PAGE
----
• United States
Neal Weinberg
Contributing writer, Foundry

Riverstone 3000

Jul 29, 20033 mins

* The Reviewmeister sets about answering the question: What happens when you set filters on a router?

All router vendors claim that their products deliver wire speed throughput, but what happens when you set filters on a router? Does performance suffer?

The Reviewmeister set about answering this question. We took six access routers from five vendors and loaded the devices with progressively larger numbers of filters and routers.

We measured the performance effect of filtering with three metrics: throughput, average latency and maximum latency. To determine the router’s ability to recover from failure, we also measured reboot times under load for each device.

When it comes to throughput, there’s only one right result: line rate. The Riverstone 3000 delivered line rate throughput under all tests.

Next we tested for latency. In many ways, latency – the delay added by a device as a packet travels through it – is an even more important metric than throughput. Latency affects every packet, no matter how busy the network. Low and consistent latency is critical not just for voice and video applications, but for any application where response time matters. That definitely includes the roughly 90% of all Internet traffic that uses TCP. Because TCP requires timely acknowledgement of data, delays can lead to retransmissions or session loss.

Even at relatively slow T-1 rates, latency for 64-byte packets can theoretically be 500 microsec or less. The Riverstone 3000 stuck pretty close to that theoretical mark when we looked at average latency.

There’s no one good answer as to how much latency is acceptable. Humans perceive degraded video quality with delays of as little as 10,000 microsec, and degraded audio quality with delays of 50,000 to 200,000 microsec. For data applications, the threshold might be higher (sometimes much higher).

But this doesn’t excuse a router that adds, say, 100,000 microsec of latency. Keep in mind that these numbers are delays perceived by end users – and there are many other components, such as other routers, attached computers and software stacks, in play, each adding delay of their own. Any router that adds enough delay to mess with application performance is a problem.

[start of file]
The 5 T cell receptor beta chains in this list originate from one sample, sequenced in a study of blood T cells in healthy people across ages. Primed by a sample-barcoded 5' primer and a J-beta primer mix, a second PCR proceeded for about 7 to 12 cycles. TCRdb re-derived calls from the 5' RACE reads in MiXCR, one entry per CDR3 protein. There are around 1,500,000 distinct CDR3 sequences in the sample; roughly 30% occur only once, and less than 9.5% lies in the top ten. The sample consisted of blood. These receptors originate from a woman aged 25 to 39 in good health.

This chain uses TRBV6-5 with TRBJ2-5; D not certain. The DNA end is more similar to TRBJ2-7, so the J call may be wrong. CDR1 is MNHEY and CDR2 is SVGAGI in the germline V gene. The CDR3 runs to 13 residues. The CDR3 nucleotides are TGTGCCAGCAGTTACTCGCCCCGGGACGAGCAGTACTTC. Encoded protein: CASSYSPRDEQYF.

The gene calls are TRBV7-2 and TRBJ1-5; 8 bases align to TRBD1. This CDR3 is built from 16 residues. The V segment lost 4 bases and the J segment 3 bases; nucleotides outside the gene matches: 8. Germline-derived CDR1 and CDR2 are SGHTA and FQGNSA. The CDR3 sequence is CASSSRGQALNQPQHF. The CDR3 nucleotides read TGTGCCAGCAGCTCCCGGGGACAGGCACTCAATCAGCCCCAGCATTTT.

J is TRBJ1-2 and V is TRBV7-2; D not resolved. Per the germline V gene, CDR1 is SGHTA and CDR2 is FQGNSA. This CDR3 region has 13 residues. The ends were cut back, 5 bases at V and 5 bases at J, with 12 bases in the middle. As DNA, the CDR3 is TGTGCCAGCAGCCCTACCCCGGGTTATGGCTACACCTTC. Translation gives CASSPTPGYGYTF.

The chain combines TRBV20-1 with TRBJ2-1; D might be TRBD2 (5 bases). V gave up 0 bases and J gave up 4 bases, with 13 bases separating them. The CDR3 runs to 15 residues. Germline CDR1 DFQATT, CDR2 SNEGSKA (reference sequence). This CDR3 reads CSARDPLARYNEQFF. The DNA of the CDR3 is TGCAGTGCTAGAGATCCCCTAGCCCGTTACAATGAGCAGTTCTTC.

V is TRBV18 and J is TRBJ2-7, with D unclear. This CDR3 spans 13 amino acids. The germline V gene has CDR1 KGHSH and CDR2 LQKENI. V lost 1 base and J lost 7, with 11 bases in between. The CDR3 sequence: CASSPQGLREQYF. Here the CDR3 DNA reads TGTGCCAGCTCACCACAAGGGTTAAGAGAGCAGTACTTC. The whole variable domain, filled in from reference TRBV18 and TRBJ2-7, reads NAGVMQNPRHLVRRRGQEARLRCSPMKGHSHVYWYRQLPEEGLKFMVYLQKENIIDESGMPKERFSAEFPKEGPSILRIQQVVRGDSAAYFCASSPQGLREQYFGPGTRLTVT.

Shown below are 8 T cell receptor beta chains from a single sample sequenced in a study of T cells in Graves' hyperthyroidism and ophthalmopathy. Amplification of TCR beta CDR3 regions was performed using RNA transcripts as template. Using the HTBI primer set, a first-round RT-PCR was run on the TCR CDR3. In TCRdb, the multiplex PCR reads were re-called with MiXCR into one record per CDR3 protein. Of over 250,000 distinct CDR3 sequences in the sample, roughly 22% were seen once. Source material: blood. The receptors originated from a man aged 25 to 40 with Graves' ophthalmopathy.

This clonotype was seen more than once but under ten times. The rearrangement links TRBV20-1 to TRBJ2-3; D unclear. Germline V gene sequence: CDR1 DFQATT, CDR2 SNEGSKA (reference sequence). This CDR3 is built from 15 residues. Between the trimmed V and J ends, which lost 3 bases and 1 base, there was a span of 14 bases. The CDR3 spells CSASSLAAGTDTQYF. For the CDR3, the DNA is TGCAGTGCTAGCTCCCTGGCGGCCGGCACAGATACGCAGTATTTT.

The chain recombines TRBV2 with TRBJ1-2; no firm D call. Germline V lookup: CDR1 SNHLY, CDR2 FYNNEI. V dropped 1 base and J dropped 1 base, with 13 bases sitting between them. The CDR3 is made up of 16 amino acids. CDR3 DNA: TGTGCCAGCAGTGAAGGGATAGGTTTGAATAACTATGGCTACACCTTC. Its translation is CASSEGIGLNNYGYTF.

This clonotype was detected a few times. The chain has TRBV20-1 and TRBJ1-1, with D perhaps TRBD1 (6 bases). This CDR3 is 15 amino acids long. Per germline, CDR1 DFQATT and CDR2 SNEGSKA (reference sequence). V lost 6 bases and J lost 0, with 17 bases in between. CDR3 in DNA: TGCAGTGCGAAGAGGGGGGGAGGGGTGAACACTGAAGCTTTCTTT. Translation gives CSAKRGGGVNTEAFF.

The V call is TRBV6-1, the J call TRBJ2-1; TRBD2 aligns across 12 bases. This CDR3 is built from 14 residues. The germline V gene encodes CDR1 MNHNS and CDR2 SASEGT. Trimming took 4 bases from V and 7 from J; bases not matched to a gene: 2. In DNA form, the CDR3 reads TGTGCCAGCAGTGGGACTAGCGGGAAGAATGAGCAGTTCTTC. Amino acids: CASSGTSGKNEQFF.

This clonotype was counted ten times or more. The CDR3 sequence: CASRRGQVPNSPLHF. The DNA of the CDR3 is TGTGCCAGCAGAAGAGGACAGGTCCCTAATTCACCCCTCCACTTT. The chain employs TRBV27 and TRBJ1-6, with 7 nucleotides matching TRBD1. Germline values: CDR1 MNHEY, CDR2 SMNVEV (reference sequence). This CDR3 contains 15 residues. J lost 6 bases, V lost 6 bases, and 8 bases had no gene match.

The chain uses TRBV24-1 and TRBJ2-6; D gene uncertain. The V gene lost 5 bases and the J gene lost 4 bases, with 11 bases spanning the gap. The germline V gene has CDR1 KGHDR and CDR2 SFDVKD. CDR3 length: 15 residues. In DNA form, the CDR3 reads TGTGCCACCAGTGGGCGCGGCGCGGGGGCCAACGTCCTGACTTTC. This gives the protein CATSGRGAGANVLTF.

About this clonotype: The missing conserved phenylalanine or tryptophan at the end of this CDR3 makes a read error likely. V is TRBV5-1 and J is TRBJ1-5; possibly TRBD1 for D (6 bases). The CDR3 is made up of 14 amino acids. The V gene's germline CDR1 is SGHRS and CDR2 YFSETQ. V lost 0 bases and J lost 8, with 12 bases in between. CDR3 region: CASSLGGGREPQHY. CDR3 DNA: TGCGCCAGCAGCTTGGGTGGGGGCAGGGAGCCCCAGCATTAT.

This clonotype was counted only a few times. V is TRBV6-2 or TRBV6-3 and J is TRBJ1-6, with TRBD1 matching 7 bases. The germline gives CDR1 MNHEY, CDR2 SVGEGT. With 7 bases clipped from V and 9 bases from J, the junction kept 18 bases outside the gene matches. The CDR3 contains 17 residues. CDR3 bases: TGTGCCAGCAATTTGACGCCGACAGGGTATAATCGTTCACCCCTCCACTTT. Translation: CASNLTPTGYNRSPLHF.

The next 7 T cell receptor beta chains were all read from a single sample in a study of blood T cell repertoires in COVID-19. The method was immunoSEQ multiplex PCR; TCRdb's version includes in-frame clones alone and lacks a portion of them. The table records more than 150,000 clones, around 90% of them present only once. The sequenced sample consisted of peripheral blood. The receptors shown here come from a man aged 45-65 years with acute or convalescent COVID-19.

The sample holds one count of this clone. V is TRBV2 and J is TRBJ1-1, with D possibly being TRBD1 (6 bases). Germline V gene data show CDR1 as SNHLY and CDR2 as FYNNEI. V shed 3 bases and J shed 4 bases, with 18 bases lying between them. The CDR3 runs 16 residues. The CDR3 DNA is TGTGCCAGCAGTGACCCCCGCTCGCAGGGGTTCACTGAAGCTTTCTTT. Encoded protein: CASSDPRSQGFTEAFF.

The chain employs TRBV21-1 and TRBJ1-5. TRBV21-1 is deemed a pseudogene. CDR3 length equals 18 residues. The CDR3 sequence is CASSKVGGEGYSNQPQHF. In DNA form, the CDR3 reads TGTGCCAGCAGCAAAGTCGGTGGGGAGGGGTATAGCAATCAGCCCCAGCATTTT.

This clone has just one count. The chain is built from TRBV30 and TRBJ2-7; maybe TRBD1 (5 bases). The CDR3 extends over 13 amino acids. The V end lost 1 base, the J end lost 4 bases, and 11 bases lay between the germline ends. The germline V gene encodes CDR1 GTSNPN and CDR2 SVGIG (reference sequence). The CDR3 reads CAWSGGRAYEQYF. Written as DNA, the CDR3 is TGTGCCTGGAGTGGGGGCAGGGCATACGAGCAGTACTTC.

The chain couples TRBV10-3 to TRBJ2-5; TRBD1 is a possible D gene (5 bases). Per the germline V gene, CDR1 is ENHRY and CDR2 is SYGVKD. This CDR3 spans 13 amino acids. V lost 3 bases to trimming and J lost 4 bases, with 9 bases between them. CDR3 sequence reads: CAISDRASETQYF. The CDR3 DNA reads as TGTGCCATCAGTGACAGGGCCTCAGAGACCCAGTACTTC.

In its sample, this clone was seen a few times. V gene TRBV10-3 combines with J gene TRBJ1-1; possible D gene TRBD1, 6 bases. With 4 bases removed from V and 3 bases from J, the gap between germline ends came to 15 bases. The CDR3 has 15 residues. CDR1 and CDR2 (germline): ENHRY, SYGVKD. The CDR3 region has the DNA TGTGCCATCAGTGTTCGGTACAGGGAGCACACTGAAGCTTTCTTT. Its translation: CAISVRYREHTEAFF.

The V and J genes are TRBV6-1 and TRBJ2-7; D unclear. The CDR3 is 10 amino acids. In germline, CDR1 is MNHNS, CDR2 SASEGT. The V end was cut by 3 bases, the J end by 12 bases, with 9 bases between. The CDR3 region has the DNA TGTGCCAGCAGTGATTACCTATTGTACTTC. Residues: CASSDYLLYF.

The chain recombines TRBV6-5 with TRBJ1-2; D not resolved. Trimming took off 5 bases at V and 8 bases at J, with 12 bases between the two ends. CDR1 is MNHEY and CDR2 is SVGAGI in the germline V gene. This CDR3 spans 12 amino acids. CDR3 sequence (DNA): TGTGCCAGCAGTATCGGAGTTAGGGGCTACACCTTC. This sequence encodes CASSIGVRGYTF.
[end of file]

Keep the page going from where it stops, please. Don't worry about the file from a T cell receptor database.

Riverstone’s 3000 also had little difference between average and maximum. It also posted the lowest average latency across all tests with short frames and the least amount of variation among different test cases.

With 256-byte frames, Riverstone’s 3000 had the lowest average latencies across all test cases.

And the Riverstone’s 3000 registered relatively little difference between average and maximum delay – an indication of the device’s suitability for delay-sensitive applications. However, the Riverstone router’s maximum delays did spike upward when running large routing tables.

To assess how quickly devices recover from a loss of power, we loaded each router with the same line-rate stream of 64-byte traffic we used in the filtering tests. We did not set any filters or use dynamic routing, so we knew all routers were capable of forwarding traffic at line rate without loss.

Once a router began forwarding traffic, we used an automated power switch to power it off, wait 5 seconds and then power it up again. Because we offered traffic at a constant rate throughout the test, we were able to derive recovery time from frame-loss counts.

Riverstone’s box recovered in 123.7 seconds. For the full report, go to